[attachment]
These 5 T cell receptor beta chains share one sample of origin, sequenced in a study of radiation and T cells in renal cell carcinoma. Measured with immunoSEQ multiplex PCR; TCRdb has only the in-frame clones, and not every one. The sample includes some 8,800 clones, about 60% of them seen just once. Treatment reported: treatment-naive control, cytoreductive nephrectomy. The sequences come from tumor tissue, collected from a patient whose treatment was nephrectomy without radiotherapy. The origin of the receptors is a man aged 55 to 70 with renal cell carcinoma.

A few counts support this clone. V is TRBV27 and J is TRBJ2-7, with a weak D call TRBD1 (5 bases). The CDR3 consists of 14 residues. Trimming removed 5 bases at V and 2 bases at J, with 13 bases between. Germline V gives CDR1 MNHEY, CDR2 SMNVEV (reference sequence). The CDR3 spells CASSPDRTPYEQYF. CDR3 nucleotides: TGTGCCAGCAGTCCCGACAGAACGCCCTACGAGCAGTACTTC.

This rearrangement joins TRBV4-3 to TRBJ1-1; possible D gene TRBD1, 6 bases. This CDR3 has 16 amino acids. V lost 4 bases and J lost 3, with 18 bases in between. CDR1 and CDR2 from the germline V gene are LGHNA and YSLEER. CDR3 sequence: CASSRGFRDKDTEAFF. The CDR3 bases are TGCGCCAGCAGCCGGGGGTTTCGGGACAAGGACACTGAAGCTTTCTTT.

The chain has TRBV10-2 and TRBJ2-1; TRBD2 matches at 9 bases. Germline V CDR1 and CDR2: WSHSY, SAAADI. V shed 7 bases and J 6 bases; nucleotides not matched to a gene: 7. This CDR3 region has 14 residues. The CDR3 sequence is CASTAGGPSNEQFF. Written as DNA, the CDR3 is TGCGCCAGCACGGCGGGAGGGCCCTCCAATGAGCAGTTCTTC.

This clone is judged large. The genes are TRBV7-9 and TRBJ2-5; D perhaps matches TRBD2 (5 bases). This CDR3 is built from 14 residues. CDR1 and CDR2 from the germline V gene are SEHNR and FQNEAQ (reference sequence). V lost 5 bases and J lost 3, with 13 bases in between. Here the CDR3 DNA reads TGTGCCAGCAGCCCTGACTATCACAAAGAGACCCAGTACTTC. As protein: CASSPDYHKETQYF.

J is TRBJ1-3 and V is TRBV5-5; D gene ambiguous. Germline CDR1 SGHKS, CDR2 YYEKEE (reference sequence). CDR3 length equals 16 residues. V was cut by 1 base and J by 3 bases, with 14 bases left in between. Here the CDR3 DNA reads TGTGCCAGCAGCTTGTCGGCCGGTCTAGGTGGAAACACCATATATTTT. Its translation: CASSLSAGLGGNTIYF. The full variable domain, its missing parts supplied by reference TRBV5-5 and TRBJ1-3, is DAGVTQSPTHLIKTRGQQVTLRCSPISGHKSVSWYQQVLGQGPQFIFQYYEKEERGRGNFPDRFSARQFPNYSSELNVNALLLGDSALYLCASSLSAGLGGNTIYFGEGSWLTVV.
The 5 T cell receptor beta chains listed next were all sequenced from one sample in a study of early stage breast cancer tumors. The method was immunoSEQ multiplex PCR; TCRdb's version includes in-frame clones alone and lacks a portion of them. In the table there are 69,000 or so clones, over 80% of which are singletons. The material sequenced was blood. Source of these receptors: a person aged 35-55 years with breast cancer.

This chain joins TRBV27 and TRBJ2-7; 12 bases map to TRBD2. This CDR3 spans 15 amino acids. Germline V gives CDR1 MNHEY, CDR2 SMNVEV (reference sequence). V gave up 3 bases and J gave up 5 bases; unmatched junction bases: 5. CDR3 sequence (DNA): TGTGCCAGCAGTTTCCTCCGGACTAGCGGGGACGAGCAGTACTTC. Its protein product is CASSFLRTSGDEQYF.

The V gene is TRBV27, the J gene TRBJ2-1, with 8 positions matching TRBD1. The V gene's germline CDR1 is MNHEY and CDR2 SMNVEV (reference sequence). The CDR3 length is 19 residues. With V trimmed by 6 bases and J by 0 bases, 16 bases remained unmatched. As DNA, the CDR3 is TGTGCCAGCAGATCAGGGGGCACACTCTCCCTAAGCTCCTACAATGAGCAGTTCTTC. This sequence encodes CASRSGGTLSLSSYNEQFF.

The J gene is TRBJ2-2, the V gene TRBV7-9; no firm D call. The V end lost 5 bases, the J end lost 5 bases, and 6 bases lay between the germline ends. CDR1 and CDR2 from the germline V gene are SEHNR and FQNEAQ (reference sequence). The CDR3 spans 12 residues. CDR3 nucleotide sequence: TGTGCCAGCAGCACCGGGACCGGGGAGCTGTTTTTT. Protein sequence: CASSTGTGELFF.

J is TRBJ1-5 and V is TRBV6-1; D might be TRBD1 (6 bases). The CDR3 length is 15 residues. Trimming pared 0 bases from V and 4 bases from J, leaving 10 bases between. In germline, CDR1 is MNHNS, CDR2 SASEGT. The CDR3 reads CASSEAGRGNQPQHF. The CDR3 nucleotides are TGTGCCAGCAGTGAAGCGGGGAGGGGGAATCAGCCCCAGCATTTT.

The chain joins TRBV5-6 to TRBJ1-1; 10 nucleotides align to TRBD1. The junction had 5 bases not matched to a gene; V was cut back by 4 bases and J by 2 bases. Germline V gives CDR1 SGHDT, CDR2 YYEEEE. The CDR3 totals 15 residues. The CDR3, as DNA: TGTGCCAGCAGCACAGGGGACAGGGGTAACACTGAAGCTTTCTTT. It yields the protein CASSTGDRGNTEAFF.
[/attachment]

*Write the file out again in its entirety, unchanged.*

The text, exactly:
These 5 T cell receptor beta chains share one sample of origin, sequenced in a study of radiation and T cells in renal cell carcinoma. Measured with immunoSEQ multiplex PCR; TCRdb has only the in-frame clones, and not every one. The sample includes some 8,800 clones, about 60% of them seen just once. Treatment reported: treatment-naive control, cytoreductive nephrectomy. The sequences come from tumor tissue, collected from a patient whose treatment was nephrectomy without radiotherapy. The origin of the receptors is a man aged 55 to 70 with renal cell carcinoma.

A few counts support this clone. V is TRBV27 and J is TRBJ2-7, with a weak D call TRBD1 (5 bases). The CDR3 consists of 14 residues. Trimming removed 5 bases at V and 2 bases at J, with 13 bases between. Germline V gives CDR1 MNHEY, CDR2 SMNVEV (reference sequence). The CDR3 spells CASSPDRTPYEQYF. CDR3 nucleotides: TGTGCCAGCAGTCCCGACAGAACGCCCTACGAGCAGTACTTC.

This rearrangement joins TRBV4-3 to TRBJ1-1; possible D gene TRBD1, 6 bases. This CDR3 has 16 amino acids. V lost 4 bases and J lost 3, with 18 bases in between. CDR1 and CDR2 from the germline V gene are LGHNA and YSLEER. CDR3 sequence: CASSRGFRDKDTEAFF. The CDR3 bases are TGCGCCAGCAGCCGGGGGTTTCGGGACAAGGACACTGAAGCTTTCTTT.

The chain has TRBV10-2 and TRBJ2-1; TRBD2 matches at 9 bases. Germline V CDR1 and CDR2: WSHSY, SAAADI. V shed 7 bases and J 6 bases; nucleotides not matched to a gene: 7. This CDR3 region has 14 residues. The CDR3 sequence is CASTAGGPSNEQFF. Written as DNA, the CDR3 is TGCGCCAGCACGGCGGGAGGGCCCTCCAATGAGCAGTTCTTC.

This clone is judged large. The genes are TRBV7-9 and TRBJ2-5; D perhaps matches TRBD2 (5 bases). This CDR3 is built from 14 residues. CDR1 and CDR2 from the germline V gene are SEHNR and FQNEAQ (reference sequence). V lost 5 bases and J lost 3, with 13 bases in between. Here the CDR3 DNA reads TGTGCCAGCAGCCCTGACTATCACAAAGAGACCCAGTACTTC. As protein: CASSPDYHKETQYF.

J is TRBJ1-3 and V is TRBV5-5; D gene ambiguous. Germline CDR1 SGHKS, CDR2 YYEKEE (reference sequence). CDR3 length equals 16 residues. V was cut by 1 base and J by 3 bases, with 14 bases left in between. Here the CDR3 DNA reads TGTGCCAGCAGCTTGTCGGCCGGTCTAGGTGGAAACACCATATATTTT. Its translation: CASSLSAGLGGNTIYF. The full variable domain, its missing parts supplied by reference TRBV5-5 and TRBJ1-3, is DAGVTQSPTHLIKTRGQQVTLRCSPISGHKSVSWYQQVLGQGPQFIFQYYEKEERGRGNFPDRFSARQFPNYSSELNVNALLLGDSALYLCASSLSAGLGGNTIYFGEGSWLTVV.
The 5 T cell receptor beta chains listed next were all sequenced from one sample in a study of early stage breast cancer tumors. The method was immunoSEQ multiplex PCR; TCRdb's version includes in-frame clones alone and lacks a portion of them. In the table there are 69,000 or so clones, over 80% of which are singletons. The material sequenced was blood. Source of these receptors: a person aged 35-55 years with breast cancer.

This chain joins TRBV27 and TRBJ2-7; 12 bases map to TRBD2. This CDR3 spans 15 amino acids. Germline V gives CDR1 MNHEY, CDR2 SMNVEV (reference sequence). V gave up 3 bases and J gave up 5 bases; unmatched junction bases: 5. CDR3 sequence (DNA): TGTGCCAGCAGTTTCCTCCGGACTAGCGGGGACGAGCAGTACTTC. Its protein product is CASSFLRTSGDEQYF.

The V gene is TRBV27, the J gene TRBJ2-1, with 8 positions matching TRBD1. The V gene's germline CDR1 is MNHEY and CDR2 SMNVEV (reference sequence). The CDR3 length is 19 residues. With V trimmed by 6 bases and J by 0 bases, 16 bases remained unmatched. As DNA, the CDR3 is TGTGCCAGCAGATCAGGGGGCACACTCTCCCTAAGCTCCTACAATGAGCAGTTCTTC. This sequence encodes CASRSGGTLSLSSYNEQFF.

The J gene is TRBJ2-2, the V gene TRBV7-9; no firm D call. The V end lost 5 bases, the J end lost 5 bases, and 6 bases lay between the germline ends. CDR1 and CDR2 from the germline V gene are SEHNR and FQNEAQ (reference sequence). The CDR3 spans 12 residues. CDR3 nucleotide sequence: TGTGCCAGCAGCACCGGGACCGGGGAGCTGTTTTTT. Protein sequence: CASSTGTGELFF.

J is TRBJ1-5 and V is TRBV6-1; D might be TRBD1 (6 bases). The CDR3 length is 15 residues. Trimming pared 0 bases from V and 4 bases from J, leaving 10 bases between. In germline, CDR1 is MNHNS, CDR2 SASEGT. The CDR3 reads CASSEAGRGNQPQHF. The CDR3 nucleotides are TGTGCCAGCAGTGAAGCGGGGAGGGGGAATCAGCCCCAGCATTTT.

The chain joins TRBV5-6 to TRBJ1-1; 10 nucleotides align to TRBD1. The junction had 5 bases not matched to a gene; V was cut back by 4 bases and J by 2 bases. Germline V gives CDR1 SGHDT, CDR2 YYEEEE. The CDR3 totals 15 residues. The CDR3, as DNA: TGTGCCAGCAGCACAGGGGACAGGGGTAACACTGAAGCTTTCTTT. It yields the protein CASSTGDRGNTEAFF.